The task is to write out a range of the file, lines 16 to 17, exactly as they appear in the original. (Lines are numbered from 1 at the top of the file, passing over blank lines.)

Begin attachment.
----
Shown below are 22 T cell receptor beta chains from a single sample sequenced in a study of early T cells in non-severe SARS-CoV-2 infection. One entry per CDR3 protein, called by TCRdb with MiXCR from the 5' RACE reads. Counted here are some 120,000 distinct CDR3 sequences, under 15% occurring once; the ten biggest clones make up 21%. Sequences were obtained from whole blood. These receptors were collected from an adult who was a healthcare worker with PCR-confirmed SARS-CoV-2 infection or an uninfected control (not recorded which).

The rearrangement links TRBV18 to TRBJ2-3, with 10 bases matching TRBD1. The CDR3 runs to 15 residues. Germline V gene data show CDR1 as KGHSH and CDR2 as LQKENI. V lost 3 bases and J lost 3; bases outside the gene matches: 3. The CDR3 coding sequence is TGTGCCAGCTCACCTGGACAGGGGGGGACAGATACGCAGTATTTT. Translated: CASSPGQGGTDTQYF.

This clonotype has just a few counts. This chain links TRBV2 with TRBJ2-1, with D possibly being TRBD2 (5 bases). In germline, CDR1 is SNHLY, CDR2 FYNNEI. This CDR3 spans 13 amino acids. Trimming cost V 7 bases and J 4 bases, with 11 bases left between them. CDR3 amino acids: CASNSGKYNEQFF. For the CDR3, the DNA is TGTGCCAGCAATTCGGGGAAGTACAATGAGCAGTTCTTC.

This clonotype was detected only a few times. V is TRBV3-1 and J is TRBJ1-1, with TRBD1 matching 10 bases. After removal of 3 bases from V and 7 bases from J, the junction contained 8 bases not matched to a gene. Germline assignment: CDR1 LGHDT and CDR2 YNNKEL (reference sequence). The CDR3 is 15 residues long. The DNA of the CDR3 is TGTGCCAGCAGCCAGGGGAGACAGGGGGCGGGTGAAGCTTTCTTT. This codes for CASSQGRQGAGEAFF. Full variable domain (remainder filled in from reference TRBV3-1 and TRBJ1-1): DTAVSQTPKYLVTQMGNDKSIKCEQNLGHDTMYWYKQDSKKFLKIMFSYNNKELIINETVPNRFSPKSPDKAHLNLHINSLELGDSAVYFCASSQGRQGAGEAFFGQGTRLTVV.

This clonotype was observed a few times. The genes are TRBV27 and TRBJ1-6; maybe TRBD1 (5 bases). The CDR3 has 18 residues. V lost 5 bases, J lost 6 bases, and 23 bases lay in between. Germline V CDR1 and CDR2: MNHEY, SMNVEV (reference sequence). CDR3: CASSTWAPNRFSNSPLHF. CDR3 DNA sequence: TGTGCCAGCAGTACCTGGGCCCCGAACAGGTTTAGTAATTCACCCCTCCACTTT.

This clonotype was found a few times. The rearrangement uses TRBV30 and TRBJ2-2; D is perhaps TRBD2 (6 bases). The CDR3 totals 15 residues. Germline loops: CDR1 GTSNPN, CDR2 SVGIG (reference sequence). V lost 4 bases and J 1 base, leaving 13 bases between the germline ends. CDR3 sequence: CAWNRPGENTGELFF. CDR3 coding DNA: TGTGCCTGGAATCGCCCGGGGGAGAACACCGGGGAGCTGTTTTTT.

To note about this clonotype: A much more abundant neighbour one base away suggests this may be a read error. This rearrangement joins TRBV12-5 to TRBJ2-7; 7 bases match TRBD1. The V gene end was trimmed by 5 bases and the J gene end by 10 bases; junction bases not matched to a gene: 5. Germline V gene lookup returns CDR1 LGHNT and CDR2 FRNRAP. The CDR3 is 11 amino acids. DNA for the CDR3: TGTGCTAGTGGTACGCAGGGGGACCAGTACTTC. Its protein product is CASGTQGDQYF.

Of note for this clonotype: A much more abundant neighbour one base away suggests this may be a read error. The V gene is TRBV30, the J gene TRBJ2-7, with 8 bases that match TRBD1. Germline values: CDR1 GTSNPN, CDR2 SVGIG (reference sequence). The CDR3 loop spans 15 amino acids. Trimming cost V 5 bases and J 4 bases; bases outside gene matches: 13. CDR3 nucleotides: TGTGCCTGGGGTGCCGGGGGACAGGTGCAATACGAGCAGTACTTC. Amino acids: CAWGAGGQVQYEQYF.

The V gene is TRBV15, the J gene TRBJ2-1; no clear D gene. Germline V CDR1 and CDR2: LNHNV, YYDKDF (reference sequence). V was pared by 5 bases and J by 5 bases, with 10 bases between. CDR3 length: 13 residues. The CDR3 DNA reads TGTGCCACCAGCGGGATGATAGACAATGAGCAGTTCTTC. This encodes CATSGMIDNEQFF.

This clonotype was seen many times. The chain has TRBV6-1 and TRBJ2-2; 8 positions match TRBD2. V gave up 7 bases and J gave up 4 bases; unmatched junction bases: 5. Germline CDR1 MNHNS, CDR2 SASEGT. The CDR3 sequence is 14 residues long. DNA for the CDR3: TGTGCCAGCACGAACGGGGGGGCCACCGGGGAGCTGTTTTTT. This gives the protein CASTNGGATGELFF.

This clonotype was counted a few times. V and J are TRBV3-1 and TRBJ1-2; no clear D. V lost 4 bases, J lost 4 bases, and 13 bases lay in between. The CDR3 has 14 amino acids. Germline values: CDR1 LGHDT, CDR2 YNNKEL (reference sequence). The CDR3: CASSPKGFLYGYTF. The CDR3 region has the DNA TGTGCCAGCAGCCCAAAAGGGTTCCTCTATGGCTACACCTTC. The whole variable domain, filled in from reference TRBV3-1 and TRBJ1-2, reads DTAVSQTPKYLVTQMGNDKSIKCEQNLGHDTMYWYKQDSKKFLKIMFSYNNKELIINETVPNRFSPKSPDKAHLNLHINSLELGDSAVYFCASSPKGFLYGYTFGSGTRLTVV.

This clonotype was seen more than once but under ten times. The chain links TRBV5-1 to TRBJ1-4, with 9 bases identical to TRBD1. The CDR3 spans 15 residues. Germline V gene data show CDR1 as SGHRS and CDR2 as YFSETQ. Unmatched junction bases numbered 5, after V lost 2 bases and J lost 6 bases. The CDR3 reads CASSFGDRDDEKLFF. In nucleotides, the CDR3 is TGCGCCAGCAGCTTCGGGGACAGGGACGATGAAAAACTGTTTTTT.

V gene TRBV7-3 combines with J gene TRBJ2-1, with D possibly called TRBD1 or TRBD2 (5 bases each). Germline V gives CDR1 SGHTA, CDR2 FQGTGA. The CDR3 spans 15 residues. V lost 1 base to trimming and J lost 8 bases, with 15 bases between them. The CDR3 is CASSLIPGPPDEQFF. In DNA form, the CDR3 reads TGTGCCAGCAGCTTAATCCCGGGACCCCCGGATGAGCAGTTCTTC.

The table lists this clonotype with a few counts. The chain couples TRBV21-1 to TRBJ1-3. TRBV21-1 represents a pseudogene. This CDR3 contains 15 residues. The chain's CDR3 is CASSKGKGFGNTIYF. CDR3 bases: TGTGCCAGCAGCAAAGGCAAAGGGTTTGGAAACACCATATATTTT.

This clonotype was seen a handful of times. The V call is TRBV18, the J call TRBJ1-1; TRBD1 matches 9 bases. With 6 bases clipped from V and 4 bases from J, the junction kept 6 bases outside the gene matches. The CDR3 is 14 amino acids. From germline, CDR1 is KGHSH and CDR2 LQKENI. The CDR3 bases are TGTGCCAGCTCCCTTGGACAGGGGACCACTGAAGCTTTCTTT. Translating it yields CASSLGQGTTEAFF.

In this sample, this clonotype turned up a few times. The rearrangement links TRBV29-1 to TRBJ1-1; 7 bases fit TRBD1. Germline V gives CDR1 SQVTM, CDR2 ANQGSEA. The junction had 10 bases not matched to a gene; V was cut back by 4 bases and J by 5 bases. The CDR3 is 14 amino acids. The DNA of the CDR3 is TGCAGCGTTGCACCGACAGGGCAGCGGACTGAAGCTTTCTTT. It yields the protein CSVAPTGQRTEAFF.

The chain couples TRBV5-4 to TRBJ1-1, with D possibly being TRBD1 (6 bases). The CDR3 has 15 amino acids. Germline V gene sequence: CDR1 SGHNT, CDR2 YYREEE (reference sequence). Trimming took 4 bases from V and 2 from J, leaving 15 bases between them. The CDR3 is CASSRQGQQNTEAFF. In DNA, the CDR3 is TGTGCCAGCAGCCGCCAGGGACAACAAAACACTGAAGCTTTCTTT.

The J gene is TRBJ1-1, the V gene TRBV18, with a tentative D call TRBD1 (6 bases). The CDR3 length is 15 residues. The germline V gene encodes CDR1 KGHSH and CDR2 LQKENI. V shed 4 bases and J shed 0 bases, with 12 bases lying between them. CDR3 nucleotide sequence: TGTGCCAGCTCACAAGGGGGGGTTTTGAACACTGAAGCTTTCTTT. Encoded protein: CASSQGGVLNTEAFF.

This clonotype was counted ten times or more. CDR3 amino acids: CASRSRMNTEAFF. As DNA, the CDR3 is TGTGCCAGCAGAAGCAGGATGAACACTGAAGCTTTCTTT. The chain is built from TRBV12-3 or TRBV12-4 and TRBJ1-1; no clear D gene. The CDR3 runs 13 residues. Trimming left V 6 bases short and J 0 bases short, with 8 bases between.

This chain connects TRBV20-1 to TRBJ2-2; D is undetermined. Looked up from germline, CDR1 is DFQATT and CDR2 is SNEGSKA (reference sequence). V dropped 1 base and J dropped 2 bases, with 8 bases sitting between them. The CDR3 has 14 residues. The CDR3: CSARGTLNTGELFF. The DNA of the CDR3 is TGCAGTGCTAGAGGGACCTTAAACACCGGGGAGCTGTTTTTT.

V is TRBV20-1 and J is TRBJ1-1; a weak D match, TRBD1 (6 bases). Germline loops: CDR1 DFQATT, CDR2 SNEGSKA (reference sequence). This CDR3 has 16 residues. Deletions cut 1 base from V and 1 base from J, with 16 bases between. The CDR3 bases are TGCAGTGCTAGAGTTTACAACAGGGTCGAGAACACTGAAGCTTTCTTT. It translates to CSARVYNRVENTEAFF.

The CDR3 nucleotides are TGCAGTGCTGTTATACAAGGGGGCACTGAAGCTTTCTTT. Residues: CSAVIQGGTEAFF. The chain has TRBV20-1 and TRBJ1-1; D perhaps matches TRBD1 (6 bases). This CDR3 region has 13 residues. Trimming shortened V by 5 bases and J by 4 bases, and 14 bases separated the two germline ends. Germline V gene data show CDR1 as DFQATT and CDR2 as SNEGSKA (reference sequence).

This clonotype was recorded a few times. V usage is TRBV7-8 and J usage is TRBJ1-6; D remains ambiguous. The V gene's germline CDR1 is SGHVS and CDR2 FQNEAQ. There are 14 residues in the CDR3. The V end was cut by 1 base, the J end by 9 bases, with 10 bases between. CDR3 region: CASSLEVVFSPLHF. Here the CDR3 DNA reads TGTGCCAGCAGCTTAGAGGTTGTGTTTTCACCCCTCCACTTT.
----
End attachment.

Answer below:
In this sample, this clonotype turned up a few times. The rearrangement links TRBV29-1 to TRBJ1-1; 7 bases fit TRBD1. Germline V gives CDR1 SQVTM, CDR2 ANQGSEA. The junction had 10 bases not matched to a gene; V was cut back by 4 bases and J by 5 bases. The CDR3 is 14 amino acids. The DNA of the CDR3 is TGCAGCGTTGCACCGACAGGGCAGCGGACTGAAGCTTTCTTT. It yields the protein CSVAPTGQRTEAFF.

The chain couples TRBV5-4 to TRBJ1-1, with D possibly being TRBD1 (6 bases). The CDR3 has 15 amino acids. Germline V gene sequence: CDR1 SGHNT, CDR2 YYREEE (reference sequence). Trimming took 4 bases from V and 2 from J, leaving 15 bases between them. The CDR3 is CASSRQGQQNTEAFF. In DNA, the CDR3 is TGTGCCAGCAGCCGCCAGGGACAACAAAACACTGAAGCTTTCTTT.